I came to know this month that around 40,000 people die every year from suicide in the U.S, with 47,173 Americans dying from suicide in 2017. As September, Suicide Awareness Month comes to an end, I cannot overlook the importance of awareness regarding these statistics.
I recently met with someone who had a family member commit suicide a few years ago. The individual mentioned how even over the years since the incidence “you never get over it or just move on”.
However, she mentioned that for her the only way to decrease the pain of the loss was to realize that the person was suffering a disease just like any other disease. “I have come to accept that I was not aware of how much her mental illness, her depression, was tormenting her,” she explained. “The suffering was to the point where she was not thinking about how her suicide will affect me.”
Mental Illnesses that lead to suicide do not discriminate based on age, gender, ethnicity or religion. Suicide deaths have increased across every demographic in almost every state in the past few years. People from all backgrounds fall victim to it, whether they are young or older, rich or poor, whether it is someone we personally know or a famous media figure such as just last year we learned about the tragic death of designer Kate Spade.
The reasons for suicide have been discussed many times. According to Patrick J, Skerrett’s Harvard health blog,
“Every suicide, like every person, is different.” Although in his article, he goes on to point out some situations that put an individual at higher risks in the short term such as an episode of depression, a significant loss, illness or medication that triggers a change in mood, etc.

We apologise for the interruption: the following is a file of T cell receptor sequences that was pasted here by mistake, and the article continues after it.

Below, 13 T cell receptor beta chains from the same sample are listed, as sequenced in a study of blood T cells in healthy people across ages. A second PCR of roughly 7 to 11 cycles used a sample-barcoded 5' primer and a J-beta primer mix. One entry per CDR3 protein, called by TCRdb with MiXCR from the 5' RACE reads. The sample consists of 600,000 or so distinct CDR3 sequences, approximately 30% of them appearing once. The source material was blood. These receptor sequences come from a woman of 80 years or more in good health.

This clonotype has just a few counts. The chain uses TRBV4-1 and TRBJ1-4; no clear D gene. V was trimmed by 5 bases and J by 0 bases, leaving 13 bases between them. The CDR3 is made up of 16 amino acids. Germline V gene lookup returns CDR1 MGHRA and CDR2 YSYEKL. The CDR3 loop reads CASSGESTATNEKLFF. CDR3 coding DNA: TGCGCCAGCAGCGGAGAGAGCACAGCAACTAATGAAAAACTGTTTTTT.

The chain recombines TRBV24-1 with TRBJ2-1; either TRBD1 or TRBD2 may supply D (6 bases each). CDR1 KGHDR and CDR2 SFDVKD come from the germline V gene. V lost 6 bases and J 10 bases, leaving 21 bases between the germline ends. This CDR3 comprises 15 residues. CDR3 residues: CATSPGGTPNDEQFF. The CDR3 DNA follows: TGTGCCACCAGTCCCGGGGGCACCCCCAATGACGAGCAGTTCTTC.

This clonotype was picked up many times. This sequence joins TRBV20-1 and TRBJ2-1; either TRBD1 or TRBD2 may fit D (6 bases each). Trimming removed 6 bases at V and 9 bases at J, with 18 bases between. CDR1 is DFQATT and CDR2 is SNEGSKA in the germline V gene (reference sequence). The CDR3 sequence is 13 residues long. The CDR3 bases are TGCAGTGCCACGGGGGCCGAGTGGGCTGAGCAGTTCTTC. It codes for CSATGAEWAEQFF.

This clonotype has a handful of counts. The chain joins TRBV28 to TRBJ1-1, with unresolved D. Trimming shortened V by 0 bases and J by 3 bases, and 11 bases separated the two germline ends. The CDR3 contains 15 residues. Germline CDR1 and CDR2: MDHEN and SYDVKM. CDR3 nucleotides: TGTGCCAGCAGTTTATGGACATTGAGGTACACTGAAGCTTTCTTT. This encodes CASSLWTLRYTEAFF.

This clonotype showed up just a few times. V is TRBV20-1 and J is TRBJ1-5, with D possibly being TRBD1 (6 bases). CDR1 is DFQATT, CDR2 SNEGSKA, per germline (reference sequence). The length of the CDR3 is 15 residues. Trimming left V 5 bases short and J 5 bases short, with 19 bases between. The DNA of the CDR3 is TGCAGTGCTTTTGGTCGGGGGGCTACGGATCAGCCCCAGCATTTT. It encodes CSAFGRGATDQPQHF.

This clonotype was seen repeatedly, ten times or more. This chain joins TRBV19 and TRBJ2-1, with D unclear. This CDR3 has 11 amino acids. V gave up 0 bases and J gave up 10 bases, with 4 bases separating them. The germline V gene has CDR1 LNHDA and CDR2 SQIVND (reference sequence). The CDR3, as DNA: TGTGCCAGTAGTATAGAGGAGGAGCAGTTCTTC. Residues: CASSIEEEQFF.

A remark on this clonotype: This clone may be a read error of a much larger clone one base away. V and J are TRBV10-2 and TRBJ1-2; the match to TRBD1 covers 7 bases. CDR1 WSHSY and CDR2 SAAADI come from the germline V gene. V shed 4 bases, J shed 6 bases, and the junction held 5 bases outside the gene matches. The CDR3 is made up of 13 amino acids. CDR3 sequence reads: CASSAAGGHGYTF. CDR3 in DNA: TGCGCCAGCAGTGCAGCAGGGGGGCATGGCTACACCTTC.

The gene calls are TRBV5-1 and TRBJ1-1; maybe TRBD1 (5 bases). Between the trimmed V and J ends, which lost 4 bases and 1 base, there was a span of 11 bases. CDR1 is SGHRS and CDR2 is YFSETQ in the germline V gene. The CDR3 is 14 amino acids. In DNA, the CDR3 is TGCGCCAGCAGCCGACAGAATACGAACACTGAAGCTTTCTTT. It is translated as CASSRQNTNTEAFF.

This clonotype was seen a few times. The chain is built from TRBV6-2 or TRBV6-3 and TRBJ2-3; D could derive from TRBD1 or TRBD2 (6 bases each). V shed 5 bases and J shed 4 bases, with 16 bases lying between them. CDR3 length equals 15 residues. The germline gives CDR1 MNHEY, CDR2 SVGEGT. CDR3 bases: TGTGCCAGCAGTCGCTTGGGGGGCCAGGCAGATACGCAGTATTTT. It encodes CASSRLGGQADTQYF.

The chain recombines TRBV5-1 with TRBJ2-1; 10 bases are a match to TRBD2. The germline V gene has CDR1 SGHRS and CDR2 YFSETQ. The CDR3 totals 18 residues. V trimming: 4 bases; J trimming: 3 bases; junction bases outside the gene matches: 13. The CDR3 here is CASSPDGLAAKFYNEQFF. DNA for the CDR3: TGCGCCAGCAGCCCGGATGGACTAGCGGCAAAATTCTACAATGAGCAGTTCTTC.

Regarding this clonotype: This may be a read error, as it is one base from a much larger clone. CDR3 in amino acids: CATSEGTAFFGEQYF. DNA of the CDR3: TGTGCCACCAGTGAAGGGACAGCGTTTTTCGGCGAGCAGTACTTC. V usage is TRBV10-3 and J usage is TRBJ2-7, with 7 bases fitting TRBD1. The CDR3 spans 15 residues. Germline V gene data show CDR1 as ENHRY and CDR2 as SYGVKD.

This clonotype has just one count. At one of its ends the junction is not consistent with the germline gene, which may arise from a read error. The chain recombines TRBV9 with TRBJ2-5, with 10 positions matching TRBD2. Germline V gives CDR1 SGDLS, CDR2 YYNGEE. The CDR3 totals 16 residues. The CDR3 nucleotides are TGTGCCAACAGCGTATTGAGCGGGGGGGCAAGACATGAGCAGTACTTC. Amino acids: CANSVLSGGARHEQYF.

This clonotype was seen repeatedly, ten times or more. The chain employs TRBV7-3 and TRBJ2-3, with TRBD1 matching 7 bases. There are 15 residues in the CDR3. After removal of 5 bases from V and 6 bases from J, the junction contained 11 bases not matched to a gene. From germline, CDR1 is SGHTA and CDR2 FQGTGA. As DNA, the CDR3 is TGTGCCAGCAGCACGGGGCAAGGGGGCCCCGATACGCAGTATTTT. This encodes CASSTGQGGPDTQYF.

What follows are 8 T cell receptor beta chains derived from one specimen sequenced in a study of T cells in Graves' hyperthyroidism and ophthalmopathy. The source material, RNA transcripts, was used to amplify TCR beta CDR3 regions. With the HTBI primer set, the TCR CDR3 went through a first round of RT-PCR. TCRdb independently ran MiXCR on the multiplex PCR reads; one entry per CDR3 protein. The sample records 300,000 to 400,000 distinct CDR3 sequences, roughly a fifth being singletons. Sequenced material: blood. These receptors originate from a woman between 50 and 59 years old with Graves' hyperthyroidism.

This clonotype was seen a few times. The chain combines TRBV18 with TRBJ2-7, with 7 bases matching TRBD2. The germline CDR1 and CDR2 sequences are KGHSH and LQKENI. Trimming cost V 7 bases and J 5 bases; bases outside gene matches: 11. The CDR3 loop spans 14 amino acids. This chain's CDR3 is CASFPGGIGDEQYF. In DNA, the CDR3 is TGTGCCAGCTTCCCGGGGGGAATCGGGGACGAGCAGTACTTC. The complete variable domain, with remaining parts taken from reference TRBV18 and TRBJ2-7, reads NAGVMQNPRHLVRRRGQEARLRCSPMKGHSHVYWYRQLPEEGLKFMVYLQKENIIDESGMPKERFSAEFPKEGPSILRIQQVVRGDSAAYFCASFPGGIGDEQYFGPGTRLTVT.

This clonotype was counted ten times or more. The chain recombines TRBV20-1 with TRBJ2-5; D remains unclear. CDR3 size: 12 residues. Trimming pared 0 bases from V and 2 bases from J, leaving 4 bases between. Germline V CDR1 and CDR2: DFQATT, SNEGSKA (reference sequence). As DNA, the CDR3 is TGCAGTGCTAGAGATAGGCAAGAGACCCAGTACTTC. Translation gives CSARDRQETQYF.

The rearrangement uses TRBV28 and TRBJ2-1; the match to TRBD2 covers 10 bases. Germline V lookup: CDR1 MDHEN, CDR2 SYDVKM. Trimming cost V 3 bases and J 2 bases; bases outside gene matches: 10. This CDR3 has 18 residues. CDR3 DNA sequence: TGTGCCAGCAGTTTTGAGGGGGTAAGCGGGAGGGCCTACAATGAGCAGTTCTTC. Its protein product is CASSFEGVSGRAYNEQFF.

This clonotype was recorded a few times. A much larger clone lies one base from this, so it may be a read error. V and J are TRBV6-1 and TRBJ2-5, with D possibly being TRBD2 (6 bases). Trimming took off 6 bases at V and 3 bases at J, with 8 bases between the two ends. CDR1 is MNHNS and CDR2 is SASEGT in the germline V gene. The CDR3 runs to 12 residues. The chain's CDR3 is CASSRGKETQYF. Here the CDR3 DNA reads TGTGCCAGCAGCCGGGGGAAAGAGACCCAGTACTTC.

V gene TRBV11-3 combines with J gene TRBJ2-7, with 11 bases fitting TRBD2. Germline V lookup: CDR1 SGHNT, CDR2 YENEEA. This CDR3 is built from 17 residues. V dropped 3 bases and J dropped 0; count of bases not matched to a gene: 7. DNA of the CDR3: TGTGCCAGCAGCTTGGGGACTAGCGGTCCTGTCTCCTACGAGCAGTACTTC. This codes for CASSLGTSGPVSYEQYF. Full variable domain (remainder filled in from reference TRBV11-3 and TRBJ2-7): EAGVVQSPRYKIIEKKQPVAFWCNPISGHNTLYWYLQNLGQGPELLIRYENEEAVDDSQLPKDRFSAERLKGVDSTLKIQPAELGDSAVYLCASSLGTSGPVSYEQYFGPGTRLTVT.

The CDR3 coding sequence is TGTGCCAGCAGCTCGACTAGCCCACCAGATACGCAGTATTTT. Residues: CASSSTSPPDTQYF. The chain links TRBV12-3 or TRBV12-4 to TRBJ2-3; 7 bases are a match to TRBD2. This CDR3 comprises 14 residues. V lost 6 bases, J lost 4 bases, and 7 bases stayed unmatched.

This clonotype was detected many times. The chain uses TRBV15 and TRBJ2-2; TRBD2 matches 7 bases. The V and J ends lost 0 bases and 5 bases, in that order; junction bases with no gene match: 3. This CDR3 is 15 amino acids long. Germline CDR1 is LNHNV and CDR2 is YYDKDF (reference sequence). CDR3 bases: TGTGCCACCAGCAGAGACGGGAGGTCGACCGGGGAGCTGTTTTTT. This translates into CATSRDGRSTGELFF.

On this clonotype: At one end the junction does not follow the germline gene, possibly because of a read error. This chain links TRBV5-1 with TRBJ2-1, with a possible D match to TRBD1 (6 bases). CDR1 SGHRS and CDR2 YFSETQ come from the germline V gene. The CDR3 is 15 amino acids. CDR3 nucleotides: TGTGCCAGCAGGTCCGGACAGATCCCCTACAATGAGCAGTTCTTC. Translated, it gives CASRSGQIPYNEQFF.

Suicide often does not have a warning. Most people are not aware of suffering individuals’ internal battles. Individuals that are suffering and considering suicide must know they can receive help and support. Getting help is the answer. Suicide is not. Perhaps that is the reason why most religions and countries prohibit suicide.
Loved ones of these individuals need to recognize the individual’s need for support and understanding. Coming across anyone who seems to be suffering and considering suicide, we should not be afraid to assist with support in discouraging suicide.
We can all help prevent suicide. The Lifeline provides 24/7, free and confidential support for people in distress, prevention and crisis resources for you or your loved ones, and best practices for professionals. 1-800-273-8255
If you’re thinking about suicide, are worried about a friend or loved one, or would like emotional support, the Lifeline network is available 24/7 across the United States.
The Lifeline is available for everyone, is free, and confidential. See below for additional crisis services and hotlines.